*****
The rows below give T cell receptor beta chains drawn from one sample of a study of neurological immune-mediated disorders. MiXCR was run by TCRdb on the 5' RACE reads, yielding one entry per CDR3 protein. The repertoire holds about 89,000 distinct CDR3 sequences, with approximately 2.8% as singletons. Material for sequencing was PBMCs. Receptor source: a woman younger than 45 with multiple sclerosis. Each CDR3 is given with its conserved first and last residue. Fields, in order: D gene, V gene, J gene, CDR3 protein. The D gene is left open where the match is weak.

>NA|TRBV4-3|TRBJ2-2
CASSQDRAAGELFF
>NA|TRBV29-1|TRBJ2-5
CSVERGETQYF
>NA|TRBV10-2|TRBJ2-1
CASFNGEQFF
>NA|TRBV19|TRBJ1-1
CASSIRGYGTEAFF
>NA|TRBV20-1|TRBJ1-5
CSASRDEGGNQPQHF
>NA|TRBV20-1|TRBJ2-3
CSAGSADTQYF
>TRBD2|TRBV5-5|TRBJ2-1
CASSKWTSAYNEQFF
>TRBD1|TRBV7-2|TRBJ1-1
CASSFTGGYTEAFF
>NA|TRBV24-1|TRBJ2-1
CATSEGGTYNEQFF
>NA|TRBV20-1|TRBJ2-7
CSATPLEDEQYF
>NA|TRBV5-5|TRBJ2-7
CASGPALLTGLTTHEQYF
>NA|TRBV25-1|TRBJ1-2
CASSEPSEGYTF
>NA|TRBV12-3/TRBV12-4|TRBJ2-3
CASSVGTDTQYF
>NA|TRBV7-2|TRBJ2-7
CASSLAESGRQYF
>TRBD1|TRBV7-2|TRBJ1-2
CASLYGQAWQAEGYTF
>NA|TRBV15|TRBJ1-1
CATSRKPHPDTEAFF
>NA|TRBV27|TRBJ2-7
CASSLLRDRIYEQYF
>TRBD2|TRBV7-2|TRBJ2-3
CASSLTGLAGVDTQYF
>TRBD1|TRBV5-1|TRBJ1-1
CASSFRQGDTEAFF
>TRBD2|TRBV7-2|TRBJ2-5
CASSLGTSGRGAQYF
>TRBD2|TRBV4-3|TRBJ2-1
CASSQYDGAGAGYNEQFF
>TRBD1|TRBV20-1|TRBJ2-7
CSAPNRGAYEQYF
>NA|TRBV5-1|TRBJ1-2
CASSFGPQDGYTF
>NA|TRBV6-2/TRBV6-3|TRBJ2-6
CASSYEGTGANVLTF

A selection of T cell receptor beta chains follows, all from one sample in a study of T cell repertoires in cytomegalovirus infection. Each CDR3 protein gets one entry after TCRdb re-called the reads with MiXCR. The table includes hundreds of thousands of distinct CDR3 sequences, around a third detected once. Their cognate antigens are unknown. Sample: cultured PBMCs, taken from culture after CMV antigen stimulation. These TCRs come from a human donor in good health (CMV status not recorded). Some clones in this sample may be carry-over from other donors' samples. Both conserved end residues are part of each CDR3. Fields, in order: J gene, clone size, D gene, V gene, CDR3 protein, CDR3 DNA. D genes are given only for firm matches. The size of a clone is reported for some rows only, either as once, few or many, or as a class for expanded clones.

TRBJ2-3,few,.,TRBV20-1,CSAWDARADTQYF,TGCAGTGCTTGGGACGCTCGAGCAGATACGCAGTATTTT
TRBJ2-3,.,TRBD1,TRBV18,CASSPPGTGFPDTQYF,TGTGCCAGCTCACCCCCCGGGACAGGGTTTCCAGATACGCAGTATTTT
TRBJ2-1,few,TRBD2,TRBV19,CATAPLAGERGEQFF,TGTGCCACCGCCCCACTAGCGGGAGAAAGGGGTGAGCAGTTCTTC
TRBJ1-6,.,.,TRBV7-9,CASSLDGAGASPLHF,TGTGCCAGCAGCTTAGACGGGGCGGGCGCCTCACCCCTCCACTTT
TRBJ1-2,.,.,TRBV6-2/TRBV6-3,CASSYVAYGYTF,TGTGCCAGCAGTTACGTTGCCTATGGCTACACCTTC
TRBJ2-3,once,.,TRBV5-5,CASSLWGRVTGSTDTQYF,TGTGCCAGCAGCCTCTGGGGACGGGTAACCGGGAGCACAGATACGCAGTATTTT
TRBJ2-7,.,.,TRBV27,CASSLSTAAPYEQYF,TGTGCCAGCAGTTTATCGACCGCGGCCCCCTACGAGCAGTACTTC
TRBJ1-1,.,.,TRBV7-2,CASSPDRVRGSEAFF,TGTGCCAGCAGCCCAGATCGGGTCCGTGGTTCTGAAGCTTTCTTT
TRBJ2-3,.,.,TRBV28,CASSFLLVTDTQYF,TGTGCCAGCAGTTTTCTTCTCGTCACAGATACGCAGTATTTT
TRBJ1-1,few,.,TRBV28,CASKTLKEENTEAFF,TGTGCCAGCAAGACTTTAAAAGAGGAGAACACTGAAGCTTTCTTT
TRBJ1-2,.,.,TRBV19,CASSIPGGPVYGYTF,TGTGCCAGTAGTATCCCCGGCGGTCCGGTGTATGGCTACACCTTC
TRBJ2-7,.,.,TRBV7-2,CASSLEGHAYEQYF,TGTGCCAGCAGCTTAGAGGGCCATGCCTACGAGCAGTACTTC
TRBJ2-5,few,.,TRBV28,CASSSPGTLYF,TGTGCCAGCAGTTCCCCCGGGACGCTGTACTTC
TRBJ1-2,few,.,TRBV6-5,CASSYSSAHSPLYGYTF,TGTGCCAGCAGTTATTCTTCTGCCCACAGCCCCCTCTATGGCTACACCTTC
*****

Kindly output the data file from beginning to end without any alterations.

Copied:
The rows below give T cell receptor beta chains drawn from one sample of a study of neurological immune-mediated disorders. MiXCR was run by TCRdb on the 5' RACE reads, yielding one entry per CDR3 protein. The repertoire holds about 89,000 distinct CDR3 sequences, with approximately 2.8% as singletons. Material for sequencing was PBMCs. Receptor source: a woman younger than 45 with multiple sclerosis. Each CDR3 is given with its conserved first and last residue. Fields, in order: D gene, V gene, J gene, CDR3 protein. The D gene is left open where the match is weak.

>NA|TRBV4-3|TRBJ2-2
CASSQDRAAGELFF
>NA|TRBV29-1|TRBJ2-5
CSVERGETQYF
>NA|TRBV10-2|TRBJ2-1
CASFNGEQFF
>NA|TRBV19|TRBJ1-1
CASSIRGYGTEAFF
>NA|TRBV20-1|TRBJ1-5
CSASRDEGGNQPQHF
>NA|TRBV20-1|TRBJ2-3
CSAGSADTQYF
>TRBD2|TRBV5-5|TRBJ2-1
CASSKWTSAYNEQFF
>TRBD1|TRBV7-2|TRBJ1-1
CASSFTGGYTEAFF
>NA|TRBV24-1|TRBJ2-1
CATSEGGTYNEQFF
>NA|TRBV20-1|TRBJ2-7
CSATPLEDEQYF
>NA|TRBV5-5|TRBJ2-7
CASGPALLTGLTTHEQYF
>NA|TRBV25-1|TRBJ1-2
CASSEPSEGYTF
>NA|TRBV12-3/TRBV12-4|TRBJ2-3
CASSVGTDTQYF
>NA|TRBV7-2|TRBJ2-7
CASSLAESGRQYF
>TRBD1|TRBV7-2|TRBJ1-2
CASLYGQAWQAEGYTF
>NA|TRBV15|TRBJ1-1
CATSRKPHPDTEAFF
>NA|TRBV27|TRBJ2-7
CASSLLRDRIYEQYF
>TRBD2|TRBV7-2|TRBJ2-3
CASSLTGLAGVDTQYF
>TRBD1|TRBV5-1|TRBJ1-1
CASSFRQGDTEAFF
>TRBD2|TRBV7-2|TRBJ2-5
CASSLGTSGRGAQYF
>TRBD2|TRBV4-3|TRBJ2-1
CASSQYDGAGAGYNEQFF
>TRBD1|TRBV20-1|TRBJ2-7
CSAPNRGAYEQYF
>NA|TRBV5-1|TRBJ1-2
CASSFGPQDGYTF
>NA|TRBV6-2/TRBV6-3|TRBJ2-6
CASSYEGTGANVLTF

A selection of T cell receptor beta chains follows, all from one sample in a study of T cell repertoires in cytomegalovirus infection. Each CDR3 protein gets one entry after TCRdb re-called the reads with MiXCR. The table includes hundreds of thousands of distinct CDR3 sequences, around a third detected once. Their cognate antigens are unknown. Sample: cultured PBMCs, taken from culture after CMV antigen stimulation. These TCRs come from a human donor in good health (CMV status not recorded). Some clones in this sample may be carry-over from other donors' samples. Both conserved end residues are part of each CDR3. Fields, in order: J gene, clone size, D gene, V gene, CDR3 protein, CDR3 DNA. D genes are given only for firm matches. The size of a clone is reported for some rows only, either as once, few or many, or as a class for expanded clones.

TRBJ2-3,few,.,TRBV20-1,CSAWDARADTQYF,TGCAGTGCTTGGGACGCTCGAGCAGATACGCAGTATTTT
TRBJ2-3,.,TRBD1,TRBV18,CASSPPGTGFPDTQYF,TGTGCCAGCTCACCCCCCGGGACAGGGTTTCCAGATACGCAGTATTTT
TRBJ2-1,few,TRBD2,TRBV19,CATAPLAGERGEQFF,TGTGCCACCGCCCCACTAGCGGGAGAAAGGGGTGAGCAGTTCTTC
TRBJ1-6,.,.,TRBV7-9,CASSLDGAGASPLHF,TGTGCCAGCAGCTTAGACGGGGCGGGCGCCTCACCCCTCCACTTT
TRBJ1-2,.,.,TRBV6-2/TRBV6-3,CASSYVAYGYTF,TGTGCCAGCAGTTACGTTGCCTATGGCTACACCTTC
TRBJ2-3,once,.,TRBV5-5,CASSLWGRVTGSTDTQYF,TGTGCCAGCAGCCTCTGGGGACGGGTAACCGGGAGCACAGATACGCAGTATTTT
TRBJ2-7,.,.,TRBV27,CASSLSTAAPYEQYF,TGTGCCAGCAGTTTATCGACCGCGGCCCCCTACGAGCAGTACTTC
TRBJ1-1,.,.,TRBV7-2,CASSPDRVRGSEAFF,TGTGCCAGCAGCCCAGATCGGGTCCGTGGTTCTGAAGCTTTCTTT
TRBJ2-3,.,.,TRBV28,CASSFLLVTDTQYF,TGTGCCAGCAGTTTTCTTCTCGTCACAGATACGCAGTATTTT
TRBJ1-1,few,.,TRBV28,CASKTLKEENTEAFF,TGTGCCAGCAAGACTTTAAAAGAGGAGAACACTGAAGCTTTCTTT
TRBJ1-2,.,.,TRBV19,CASSIPGGPVYGYTF,TGTGCCAGTAGTATCCCCGGCGGTCCGGTGTATGGCTACACCTTC
TRBJ2-7,.,.,TRBV7-2,CASSLEGHAYEQYF,TGTGCCAGCAGCTTAGAGGGCCATGCCTACGAGCAGTACTTC
TRBJ2-5,few,.,TRBV28,CASSSPGTLYF,TGTGCCAGCAGTTCCCCCGGGACGCTGTACTTC
TRBJ1-2,few,.,TRBV6-5,CASSYSSAHSPLYGYTF,TGTGCCAGCAGTTATTCTTCTGCCCACAGCCCCCTCTATGGCTACACCTTC